As CEO, you’re confident that your social media and content marketing is sorted. Someone handles your Twitter and Facebook, your blogging strategy, press releases, brand awareness and the general public face of the company. Maybe you don’t totally understand it, but you trust them to do whatever they think is best.
There’s a growing climate of casual acceptance in content marketing, which borders on complacency. While the various facets of social marketing are rapidly maturing, acquiring some kind of critical mass and effectively integrating with more traditional digital marketing tools, it still appears enough for many to just know the box is ticked.
Attention to detail can vary on the whim of management styles and competing priorities. If you don’t concern yourself with it, if you never look or read content that closely (because you feel alienated by it; it’s for younger people; you’re not a natural reader; you’re just too busy to be bothering yourself with it), it can all pass you by.
Depending on your model, this kind of marketing may not even be a business-critical function, but a luxury, a ‘nice to have’. You might get the occasional lead through it, maybe even a conversion or two. That’s heartening, and makes you think it must be working. Perhaps someone you only vaguely know makes a comment about seeing material on Facebook.
Respect the content
Content marketing has now earned its place and it’s not going anywhere. It deserves a little more attention, closer scrutiny, greater respect. This comes in the form of tracking and monitoring using tools like Google Analytics; seeing what works, what drives traffic, how website visitors land on your website, through what pages, how long they spend there, where they leave.
You also can measure using the obvious digits of followers and likes if you must, but my last post explains why that can be misleading you might be wary of this approach alone.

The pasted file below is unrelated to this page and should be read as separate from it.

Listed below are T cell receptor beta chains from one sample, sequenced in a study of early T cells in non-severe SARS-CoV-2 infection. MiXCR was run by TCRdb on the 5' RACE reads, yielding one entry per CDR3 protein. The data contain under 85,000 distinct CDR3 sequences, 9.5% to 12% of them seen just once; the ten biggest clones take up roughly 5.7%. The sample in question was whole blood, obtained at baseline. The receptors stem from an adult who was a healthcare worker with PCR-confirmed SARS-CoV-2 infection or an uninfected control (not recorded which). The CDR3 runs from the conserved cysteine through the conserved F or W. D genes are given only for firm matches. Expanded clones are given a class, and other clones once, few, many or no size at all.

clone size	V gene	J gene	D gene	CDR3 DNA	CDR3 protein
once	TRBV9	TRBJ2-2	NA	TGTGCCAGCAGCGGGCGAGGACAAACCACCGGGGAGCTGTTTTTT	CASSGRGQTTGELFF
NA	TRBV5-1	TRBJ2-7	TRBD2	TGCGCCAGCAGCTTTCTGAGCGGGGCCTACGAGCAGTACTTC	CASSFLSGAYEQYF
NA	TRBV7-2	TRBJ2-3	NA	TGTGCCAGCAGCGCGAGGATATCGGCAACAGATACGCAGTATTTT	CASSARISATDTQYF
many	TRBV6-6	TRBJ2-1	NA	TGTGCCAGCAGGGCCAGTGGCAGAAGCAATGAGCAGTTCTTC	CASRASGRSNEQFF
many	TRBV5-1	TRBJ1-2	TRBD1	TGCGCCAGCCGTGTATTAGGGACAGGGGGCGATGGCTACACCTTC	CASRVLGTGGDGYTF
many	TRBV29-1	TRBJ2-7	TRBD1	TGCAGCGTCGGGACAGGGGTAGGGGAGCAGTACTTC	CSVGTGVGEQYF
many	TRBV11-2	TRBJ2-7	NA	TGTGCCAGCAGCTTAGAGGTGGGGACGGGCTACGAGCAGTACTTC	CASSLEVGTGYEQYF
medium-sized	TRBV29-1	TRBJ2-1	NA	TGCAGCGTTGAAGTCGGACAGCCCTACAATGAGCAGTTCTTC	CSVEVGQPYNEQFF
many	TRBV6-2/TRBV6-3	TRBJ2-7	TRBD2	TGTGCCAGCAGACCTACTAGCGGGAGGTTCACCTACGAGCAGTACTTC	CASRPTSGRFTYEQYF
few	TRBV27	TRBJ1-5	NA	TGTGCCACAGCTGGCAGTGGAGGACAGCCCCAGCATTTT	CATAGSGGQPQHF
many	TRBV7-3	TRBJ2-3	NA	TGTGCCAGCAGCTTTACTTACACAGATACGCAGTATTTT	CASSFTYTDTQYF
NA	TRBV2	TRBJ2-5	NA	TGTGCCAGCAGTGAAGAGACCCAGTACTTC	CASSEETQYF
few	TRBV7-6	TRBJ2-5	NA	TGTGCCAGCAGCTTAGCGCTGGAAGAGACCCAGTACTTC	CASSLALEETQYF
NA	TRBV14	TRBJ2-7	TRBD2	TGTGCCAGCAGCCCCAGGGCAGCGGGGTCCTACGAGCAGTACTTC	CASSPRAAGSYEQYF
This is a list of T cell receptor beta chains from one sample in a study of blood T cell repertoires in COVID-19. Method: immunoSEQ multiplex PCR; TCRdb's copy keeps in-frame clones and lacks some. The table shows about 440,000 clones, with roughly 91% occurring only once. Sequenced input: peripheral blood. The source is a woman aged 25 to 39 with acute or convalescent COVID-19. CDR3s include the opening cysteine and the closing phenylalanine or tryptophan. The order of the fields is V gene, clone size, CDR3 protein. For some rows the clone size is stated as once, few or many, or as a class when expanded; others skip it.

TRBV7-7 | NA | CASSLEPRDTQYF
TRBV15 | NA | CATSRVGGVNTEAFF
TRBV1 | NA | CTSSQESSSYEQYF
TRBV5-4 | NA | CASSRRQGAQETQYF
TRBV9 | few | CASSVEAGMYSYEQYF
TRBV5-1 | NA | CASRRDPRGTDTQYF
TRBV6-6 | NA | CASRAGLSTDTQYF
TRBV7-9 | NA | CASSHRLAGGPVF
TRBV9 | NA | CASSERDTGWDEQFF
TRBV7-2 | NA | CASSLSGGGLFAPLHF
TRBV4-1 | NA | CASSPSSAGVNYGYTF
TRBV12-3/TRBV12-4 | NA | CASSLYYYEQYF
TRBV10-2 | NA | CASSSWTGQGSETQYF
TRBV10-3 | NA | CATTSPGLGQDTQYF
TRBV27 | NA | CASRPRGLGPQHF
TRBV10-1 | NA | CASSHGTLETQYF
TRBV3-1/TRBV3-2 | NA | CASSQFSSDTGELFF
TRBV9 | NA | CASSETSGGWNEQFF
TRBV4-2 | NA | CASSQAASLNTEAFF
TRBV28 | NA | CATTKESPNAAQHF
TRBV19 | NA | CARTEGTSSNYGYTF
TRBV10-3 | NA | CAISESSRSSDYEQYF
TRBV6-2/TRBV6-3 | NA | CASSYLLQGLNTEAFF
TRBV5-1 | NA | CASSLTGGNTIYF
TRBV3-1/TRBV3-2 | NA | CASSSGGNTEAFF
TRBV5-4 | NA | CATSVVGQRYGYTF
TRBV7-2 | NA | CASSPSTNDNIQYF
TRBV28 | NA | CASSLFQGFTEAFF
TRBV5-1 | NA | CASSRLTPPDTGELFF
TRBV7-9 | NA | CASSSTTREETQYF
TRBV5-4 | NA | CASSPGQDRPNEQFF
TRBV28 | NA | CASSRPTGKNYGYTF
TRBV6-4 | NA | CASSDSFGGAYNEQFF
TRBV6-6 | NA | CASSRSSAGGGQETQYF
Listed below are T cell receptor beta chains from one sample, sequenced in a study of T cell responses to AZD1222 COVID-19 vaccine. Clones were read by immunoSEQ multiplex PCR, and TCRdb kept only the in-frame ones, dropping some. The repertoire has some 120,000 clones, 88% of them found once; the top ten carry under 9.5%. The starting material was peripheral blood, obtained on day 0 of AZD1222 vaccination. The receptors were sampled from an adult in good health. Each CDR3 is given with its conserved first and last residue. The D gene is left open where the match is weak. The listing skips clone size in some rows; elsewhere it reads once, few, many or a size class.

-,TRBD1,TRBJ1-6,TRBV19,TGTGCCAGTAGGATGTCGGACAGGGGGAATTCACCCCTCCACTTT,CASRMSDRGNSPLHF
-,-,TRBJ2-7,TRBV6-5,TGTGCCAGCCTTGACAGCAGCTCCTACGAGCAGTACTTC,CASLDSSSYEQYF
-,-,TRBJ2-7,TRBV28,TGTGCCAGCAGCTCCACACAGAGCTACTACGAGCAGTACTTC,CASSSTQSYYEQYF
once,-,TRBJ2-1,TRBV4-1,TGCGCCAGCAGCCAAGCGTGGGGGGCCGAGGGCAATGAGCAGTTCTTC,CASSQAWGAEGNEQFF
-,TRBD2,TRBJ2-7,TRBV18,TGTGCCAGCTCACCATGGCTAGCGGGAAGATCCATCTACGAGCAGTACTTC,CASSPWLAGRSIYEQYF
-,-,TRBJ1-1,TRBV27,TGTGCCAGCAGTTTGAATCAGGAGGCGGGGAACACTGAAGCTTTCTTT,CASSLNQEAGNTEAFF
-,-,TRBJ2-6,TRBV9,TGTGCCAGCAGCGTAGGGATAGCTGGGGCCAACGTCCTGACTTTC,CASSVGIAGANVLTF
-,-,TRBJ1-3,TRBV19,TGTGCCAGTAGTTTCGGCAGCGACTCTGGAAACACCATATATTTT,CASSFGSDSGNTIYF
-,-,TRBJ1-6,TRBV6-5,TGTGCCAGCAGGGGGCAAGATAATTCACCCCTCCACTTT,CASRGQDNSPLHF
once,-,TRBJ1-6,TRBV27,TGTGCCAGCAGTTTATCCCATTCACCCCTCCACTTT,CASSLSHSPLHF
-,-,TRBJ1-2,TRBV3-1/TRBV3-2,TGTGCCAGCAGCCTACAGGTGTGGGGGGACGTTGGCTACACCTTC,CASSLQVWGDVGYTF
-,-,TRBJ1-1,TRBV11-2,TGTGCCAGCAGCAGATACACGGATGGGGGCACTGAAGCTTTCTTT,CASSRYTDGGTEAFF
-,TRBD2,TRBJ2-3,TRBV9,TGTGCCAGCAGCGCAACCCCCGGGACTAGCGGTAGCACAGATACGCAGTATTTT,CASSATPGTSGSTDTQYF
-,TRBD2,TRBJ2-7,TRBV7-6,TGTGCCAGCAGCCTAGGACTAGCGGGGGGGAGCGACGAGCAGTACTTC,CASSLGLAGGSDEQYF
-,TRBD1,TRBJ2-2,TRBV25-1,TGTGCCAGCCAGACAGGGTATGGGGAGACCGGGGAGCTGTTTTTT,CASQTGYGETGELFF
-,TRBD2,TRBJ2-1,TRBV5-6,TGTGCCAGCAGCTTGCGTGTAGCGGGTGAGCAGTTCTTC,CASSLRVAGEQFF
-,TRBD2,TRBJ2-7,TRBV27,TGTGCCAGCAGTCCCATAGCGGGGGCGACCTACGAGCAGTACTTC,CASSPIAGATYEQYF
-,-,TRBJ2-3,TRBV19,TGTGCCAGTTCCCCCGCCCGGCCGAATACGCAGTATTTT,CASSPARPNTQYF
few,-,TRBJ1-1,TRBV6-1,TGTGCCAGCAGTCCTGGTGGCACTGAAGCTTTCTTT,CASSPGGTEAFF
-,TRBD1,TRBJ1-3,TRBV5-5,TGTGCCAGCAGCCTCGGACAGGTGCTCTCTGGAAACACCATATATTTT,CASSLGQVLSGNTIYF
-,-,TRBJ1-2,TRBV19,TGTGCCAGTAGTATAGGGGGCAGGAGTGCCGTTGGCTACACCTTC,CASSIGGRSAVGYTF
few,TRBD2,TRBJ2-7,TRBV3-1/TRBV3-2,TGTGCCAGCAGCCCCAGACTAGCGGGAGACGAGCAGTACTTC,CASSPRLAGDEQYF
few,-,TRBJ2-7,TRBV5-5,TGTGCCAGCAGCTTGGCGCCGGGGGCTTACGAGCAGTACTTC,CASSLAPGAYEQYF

Arguably more important is generating quality content of a certain depth, for which you should be rewarded in search rankings by Google, or your other internet search engine of choice. Attention spans are shorter than ever, people get bored more quickly. Hell, most of you probably stopped reading this after the opening sentence, but I’ll persist regardless.
Many are over familiar with endlessly reheated blog posts, recycled Top 10 Things to blah blah in 2015. This is where aiming higher on the quality spectrum can pay off: a little deeper thought, a little more research, a degree of authenticity, an injection of character. It can keep people reading, improve brand recall, make people more inclined to click another link in the future – even if they did only read the first sentence before getting bored, receiving a text or tweet.
There is a spectrum of quality in content marketing today, and it is vast.
>> Your corporate Twitterstream can be a simple stream of retweets and headlines of other people’s articles with links. Box ticked. Or it can be something more personable and relatable to your business.
>> Your blog posts can follow a neat structure, a solid digestible formula, saying virtually nothing the reader didn’t know already. Box ticked. Or you can dare to have an opinion, risk being outspoken or opposing a certain viewpoint – which can seem taboo in stiff corporate worlds, but can help content to stand out.
>> Press releases (granted, a slightly different beast) can be a baggy impenetrable dirge of corporate speak, six drafts through a committee mangle. Box ticked. Or they can have a punchier brevity and be legible to reporters first time.
You get the point.
There is a spectrum to the quality of messages and the material you put out there. It all reflects on you, your company, your people, your brand. Because people do see it. Perhaps not many, but those who do will form opinions about your business (consciously or not), which they can pass on.
You can tick the low-end spectrum boxes with content marketing, or you can look closer, aim higher. With a better grasp of your content output, you can work to craft smarter messages for the multiple platforms available, developing better control of reputation, and cultivating an engaged, human audience in the process.
This can be read alongside the last post – be careful who you follow.